In his book Transfiguration of the Commonplace, art theorist Arthur Danto used a mathematical equation to illustrate how interpretation functions: I(o) = W. Simply put, there’s this object (o), unchanging, the same one each spectator will see, and this object once interpreted (I) results in the actual work (W). Minimally, we interpret as soon as we perceive, since understanding the story in a movie or what is represented in a painting already requires an interpretation. We usually think of interpretation as giving meaning to something that appears ambiguous or uncertain, like a David Lynch’s movie or an abstract painting for example, but even the simplest plot or representation needs an interpretation to be comprehensible (this blue spot of paint here is the sky, he killed her husband because he was jealous, etc.) The difference is mainly that a movie like, say, Inland Empire, generates more diverse interpretations than the latest blockbuster, at least plot-wise (a necessary precision because blockbusters can have a lot of hidden sub-texts even though the plot itself is usually as clear as possible).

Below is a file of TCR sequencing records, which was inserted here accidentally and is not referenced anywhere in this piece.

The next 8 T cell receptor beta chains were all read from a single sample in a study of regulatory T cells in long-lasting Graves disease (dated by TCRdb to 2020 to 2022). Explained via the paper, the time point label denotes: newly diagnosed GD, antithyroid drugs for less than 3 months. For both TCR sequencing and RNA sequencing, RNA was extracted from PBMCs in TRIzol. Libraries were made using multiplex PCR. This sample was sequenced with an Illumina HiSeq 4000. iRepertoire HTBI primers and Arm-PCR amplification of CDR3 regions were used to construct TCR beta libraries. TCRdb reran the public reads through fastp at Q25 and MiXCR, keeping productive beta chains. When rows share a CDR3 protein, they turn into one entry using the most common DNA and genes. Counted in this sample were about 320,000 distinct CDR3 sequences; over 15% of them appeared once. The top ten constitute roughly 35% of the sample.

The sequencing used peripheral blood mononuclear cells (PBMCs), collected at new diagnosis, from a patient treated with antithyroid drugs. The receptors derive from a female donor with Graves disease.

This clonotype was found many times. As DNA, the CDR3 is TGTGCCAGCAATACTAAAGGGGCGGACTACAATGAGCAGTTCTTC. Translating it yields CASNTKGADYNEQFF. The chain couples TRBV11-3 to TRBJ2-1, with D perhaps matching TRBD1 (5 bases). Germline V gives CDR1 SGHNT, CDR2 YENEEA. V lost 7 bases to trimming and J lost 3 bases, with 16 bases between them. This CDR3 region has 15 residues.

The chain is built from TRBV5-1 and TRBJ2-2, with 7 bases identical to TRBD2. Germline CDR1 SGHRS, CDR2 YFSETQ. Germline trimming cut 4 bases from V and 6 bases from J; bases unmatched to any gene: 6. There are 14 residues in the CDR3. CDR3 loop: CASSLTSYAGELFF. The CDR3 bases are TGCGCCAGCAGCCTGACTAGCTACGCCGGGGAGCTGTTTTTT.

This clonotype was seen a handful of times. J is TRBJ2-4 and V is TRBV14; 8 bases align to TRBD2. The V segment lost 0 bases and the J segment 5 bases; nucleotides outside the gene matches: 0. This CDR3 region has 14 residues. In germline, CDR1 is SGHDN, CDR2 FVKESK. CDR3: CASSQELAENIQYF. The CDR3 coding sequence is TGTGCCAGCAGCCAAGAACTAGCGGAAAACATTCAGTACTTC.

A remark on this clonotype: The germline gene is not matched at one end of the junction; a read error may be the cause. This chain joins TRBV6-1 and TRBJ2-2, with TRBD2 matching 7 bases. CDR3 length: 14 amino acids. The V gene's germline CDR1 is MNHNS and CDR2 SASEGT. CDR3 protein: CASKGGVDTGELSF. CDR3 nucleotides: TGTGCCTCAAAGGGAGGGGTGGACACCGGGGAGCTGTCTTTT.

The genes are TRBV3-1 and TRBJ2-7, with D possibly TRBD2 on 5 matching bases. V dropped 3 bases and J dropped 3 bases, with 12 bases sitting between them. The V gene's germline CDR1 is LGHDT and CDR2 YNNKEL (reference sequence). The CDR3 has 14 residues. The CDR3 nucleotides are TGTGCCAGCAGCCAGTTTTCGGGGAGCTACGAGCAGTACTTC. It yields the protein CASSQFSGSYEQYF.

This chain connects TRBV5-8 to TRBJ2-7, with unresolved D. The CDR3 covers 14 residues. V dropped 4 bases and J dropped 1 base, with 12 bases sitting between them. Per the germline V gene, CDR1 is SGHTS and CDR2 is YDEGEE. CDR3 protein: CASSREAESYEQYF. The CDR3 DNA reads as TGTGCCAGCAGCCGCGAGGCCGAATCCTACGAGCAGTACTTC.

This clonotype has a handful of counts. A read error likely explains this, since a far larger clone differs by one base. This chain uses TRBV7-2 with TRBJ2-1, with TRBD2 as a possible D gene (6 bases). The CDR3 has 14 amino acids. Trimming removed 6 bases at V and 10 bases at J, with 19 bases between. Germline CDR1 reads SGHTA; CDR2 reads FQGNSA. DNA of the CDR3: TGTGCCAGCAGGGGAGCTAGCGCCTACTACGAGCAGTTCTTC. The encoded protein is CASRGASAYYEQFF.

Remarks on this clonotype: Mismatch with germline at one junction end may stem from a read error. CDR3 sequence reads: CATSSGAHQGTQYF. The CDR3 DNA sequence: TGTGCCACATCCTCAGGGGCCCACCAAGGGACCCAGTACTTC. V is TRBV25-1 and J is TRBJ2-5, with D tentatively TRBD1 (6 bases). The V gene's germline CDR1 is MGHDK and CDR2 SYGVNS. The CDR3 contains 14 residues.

Criticism is closely intertwined with interpretation: in general, we can say that criticism measures the worth of an artwork, while interpretation makes sense out of it, but in most cases these two operations cannot easily be separated. Since criticism evaluates the merit of a work (W), which is defined here as the spectator’s interpretation of the object made by the artist, we can say that criticism is a dialogue between a spectator and an artwork, between the critic’s interpretation (I) and this object (o). Like interpretation, criticism begins as soon as a spectator (or a player) is in direct contact with an artwork: crying during a movie is a form of criticism, just like laughing, sleeping, vomiting, thinking, smashing our controller in the case of a game, or any other reactions attributable, at least partially, to our encounter with the artwork. We can laugh for any number of reasons during a movie: because there’s a funny line of dialogue, because a situation reminds us of a similar funny event in our own life, because the movie is so bad that it becomes ridiculous, etc., and each of these reactions already contains an implicit appreciation of the movie; emotions are our first appraisal of our interpretation of what’s on the screen, although we won’t always take them into account in our final verdict (if you cry because a stupid, manipulative melodrama reminds you of a tragic recent event in your own life, you will probably leave that part out of your text) The critic’s job is to take this experience and explain why the movie made him feel those emotions, or think about these ideas, but his readers doesn’t need to know that he actually cried, or laughed, or went to the bathroom; the focus should be on the movie, on how it is able to produce meaning and emotions, not on what happened inside the critic.